The Problems with a Voter Database and CrossCheck


July 5, 2017 (San Diego) When the Federal Commision on Election Integrity requested voter rolls from all 50 states, not only was this unprecedented, it raised concerns. Why? The commission was formed with one ultimate goal: To show that people not auihoritized to vote in the United States, are voting in the United States. The myth also claims that most of these votes, if not all, have gone to Democrats. 
According to Snopes this claim, which would be as high as 5.7 million, is false, Suffice it to say, those numbers would have given President Donald Trump the popular vote as well. All this is based on a widely discredited study, from 2014.
The study found a total of 38 people who claimed to have voted in US Elections, when they were foreigners. US Law does not permit that. According to Snopes: 

Out of the 38 cases from 2008 in which non-citizens claimed to have voted (or had a vote validated they didn’t admit to in the survey), the authors found five (as in, the number after four) cases of survey responses from non-citizens who both said they had voted and that Catalyst could verify as having voted.

Using this data, some modeling, and error analysis, the authors concluded that between 7.9 percent and 14.7 percent of non-citizens voted in the 2008 elections. They then simply applied this to the entire non-citizen population in the United States. The findings are as crude as they are controversial:

So what is the problem with the request? For the moment, let us ignore the privacy issues of states releasing sensitive data to a non encrypted site. The person leading the whole effort is Kris Kobach. He is the former Secretary of State in Kansas and he is a man with a mission. Simply put, it is not to stop Russian interventon in US Elections. In fact, Kobach is convinced that this is not rare, which 38 people nationwide would be. But that this is in the millions. It is not just foreigners. He is also convinced that felons are voting illegally, most of them coincidentally Blacks and Mexican American.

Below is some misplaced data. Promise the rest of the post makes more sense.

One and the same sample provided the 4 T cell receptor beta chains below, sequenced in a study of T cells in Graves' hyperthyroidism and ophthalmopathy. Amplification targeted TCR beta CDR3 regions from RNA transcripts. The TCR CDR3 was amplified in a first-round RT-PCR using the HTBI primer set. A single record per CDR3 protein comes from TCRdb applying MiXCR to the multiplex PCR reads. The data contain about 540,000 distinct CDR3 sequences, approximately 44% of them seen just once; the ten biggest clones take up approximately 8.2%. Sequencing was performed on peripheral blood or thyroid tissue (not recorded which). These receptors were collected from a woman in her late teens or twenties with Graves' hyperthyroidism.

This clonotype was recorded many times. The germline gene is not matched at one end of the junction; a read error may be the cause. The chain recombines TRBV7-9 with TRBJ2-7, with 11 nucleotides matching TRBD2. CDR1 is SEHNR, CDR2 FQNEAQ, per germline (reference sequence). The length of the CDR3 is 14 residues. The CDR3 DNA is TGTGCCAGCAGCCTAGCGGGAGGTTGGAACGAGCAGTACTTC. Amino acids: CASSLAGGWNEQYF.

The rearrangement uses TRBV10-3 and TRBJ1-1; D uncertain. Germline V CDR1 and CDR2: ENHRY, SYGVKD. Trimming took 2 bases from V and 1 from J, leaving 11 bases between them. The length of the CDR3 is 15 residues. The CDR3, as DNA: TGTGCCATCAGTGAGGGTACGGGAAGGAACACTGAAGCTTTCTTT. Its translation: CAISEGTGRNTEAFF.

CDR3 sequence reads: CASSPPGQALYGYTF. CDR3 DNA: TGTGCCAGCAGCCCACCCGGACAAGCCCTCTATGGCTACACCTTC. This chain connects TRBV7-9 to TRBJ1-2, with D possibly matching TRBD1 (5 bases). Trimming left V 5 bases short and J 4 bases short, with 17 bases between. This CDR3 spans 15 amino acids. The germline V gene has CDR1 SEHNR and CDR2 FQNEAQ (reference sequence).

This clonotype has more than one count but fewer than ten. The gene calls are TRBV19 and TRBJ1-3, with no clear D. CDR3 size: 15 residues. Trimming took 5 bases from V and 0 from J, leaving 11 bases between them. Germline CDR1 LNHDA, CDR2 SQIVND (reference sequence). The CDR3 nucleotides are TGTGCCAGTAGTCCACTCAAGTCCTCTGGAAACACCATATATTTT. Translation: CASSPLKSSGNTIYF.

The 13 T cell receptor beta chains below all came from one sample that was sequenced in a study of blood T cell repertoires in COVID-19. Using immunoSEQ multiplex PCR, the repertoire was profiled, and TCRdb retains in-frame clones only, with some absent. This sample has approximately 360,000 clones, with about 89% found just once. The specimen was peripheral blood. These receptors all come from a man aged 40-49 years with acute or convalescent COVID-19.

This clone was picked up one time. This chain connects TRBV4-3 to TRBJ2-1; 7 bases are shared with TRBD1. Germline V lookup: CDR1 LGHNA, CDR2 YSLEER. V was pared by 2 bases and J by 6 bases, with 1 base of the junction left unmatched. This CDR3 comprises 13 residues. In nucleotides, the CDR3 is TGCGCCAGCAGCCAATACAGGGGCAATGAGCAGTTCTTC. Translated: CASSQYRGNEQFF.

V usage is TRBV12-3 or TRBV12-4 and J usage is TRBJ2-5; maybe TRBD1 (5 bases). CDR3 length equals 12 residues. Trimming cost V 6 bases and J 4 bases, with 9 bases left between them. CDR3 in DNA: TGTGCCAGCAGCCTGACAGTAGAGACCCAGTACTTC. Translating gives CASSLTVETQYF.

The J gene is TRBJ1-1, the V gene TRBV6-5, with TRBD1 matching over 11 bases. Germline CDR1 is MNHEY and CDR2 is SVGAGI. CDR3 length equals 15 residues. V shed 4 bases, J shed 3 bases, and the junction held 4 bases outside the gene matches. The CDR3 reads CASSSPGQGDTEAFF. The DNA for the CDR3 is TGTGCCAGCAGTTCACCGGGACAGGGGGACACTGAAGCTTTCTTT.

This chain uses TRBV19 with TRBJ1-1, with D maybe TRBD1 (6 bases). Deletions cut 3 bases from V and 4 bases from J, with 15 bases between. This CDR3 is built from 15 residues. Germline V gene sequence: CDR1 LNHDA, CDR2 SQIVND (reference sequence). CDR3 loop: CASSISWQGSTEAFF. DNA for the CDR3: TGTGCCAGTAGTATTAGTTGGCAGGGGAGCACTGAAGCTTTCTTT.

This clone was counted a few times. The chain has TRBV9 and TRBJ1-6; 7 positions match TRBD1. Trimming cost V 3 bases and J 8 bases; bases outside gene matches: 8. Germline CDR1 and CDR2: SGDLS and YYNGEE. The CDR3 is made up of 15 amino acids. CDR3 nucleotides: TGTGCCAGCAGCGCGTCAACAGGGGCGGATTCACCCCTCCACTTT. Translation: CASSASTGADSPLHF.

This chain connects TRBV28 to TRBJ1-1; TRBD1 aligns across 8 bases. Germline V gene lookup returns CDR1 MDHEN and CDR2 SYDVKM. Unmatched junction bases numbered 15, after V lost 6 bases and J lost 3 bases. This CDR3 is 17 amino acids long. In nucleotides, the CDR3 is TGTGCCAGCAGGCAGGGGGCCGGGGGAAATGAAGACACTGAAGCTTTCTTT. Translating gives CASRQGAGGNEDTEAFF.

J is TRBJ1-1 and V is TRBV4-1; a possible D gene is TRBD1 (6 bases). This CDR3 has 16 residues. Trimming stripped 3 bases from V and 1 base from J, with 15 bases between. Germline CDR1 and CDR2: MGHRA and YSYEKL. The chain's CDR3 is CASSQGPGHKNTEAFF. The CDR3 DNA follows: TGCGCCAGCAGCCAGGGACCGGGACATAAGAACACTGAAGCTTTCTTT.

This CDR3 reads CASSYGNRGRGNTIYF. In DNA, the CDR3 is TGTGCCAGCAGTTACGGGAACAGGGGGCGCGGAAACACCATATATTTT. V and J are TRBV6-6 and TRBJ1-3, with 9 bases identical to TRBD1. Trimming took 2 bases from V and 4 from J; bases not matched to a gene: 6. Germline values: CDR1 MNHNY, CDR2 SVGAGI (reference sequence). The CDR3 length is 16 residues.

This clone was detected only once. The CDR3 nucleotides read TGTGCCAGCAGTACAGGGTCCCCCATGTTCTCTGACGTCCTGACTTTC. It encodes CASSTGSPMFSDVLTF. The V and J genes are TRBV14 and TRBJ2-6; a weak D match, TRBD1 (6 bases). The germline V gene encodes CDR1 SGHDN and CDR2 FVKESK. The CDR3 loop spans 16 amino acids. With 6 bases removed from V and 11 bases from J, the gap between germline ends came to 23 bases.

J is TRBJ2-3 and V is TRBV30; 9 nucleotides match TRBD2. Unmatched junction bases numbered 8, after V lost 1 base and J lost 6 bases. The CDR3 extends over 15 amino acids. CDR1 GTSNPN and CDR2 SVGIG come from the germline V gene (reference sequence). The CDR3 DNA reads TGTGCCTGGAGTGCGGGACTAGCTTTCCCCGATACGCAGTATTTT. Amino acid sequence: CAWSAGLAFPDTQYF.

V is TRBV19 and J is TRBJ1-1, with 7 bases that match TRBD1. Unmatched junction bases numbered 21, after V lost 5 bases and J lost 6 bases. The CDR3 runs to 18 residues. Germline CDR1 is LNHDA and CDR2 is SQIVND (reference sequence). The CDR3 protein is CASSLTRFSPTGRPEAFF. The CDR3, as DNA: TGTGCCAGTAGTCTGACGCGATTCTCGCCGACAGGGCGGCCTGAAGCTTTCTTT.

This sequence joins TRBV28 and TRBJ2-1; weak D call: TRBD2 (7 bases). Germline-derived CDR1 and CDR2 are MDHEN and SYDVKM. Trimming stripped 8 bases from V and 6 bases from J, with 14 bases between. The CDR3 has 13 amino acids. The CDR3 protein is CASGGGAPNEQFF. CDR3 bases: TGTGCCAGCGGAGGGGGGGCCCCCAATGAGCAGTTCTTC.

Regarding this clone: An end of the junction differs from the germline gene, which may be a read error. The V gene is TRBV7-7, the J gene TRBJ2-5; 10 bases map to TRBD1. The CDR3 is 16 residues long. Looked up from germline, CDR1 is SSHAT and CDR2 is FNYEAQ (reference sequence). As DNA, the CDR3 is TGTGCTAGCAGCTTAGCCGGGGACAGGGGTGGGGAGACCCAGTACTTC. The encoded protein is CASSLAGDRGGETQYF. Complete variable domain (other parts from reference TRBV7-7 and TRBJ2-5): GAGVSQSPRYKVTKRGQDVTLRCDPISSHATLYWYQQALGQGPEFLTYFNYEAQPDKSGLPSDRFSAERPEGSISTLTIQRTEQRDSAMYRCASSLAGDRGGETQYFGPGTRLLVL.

How does CrossCheck work? It essentially allow all 30 participating states to share voter databases to prevent individual voters from registering in two states. On the surface it looks pretty benign. However, Mr. John Smith is a very common name. How many John Smiths are there in the country? It tends to kick out of voter rolls people with the same name in two different states. It tends to do it with minorities. It is a voter caging program. This system threatens the voting rights of democratic constituencies in particular.

According to “Health of State Democracies”, “50 percent of Communities of Color share a common surname, while only 30 percent of white people do,” so that in the Program’s flagged lists, “white voters are underrepresented by 8 percent, African Americans are overrepresented by 45 percent; Hispanic voters are overrepresented by 24 percent; and Asian voters are overrepresented by 31 percent”

This access to all 50 state databases could lead to an implementation of this program nationwide. It would end in the loss of civil rights for millions of Americans who tend to vote for Democrats most of the time. It is also going to be targetted at legal immigrants in the United States. 

“The Department of Homeland Security knows of the millions of aliens who are in the United States legally and that’s data that’s never been bounced against the state’s voter rolls to see whether these people are registered,” Kobach, a Republican, told Fox News May 14.
Kobach later continued.
“So, one thing that’s never been done before, that I alluded to earlier, is the Department of Homeland Security has a database of all known aliens, green card holders, temporary visas holders in the United States. And that has never been bounced against a state’s voter rolls to say well, hey, how many of these people, with this name, this date of birth, so you can get an exact match. How many of them are registered to vote in state A or state B?”

The commission was formed to find a problem that experts do not believe exist. But one that would help maintain Republcian control, even in areas of the country that are trending purple to blue. 

We are not the only ones to share this concern. The Wonkblog at the Washington Post raised this issue a few days back, They cited a study that shows how inaccurate the algorithms are. They also raised another point, After Watergate the Federal government cannot maintain this kind of data. It is the Privacy Act of 1974. 

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Categories: Uncategorized

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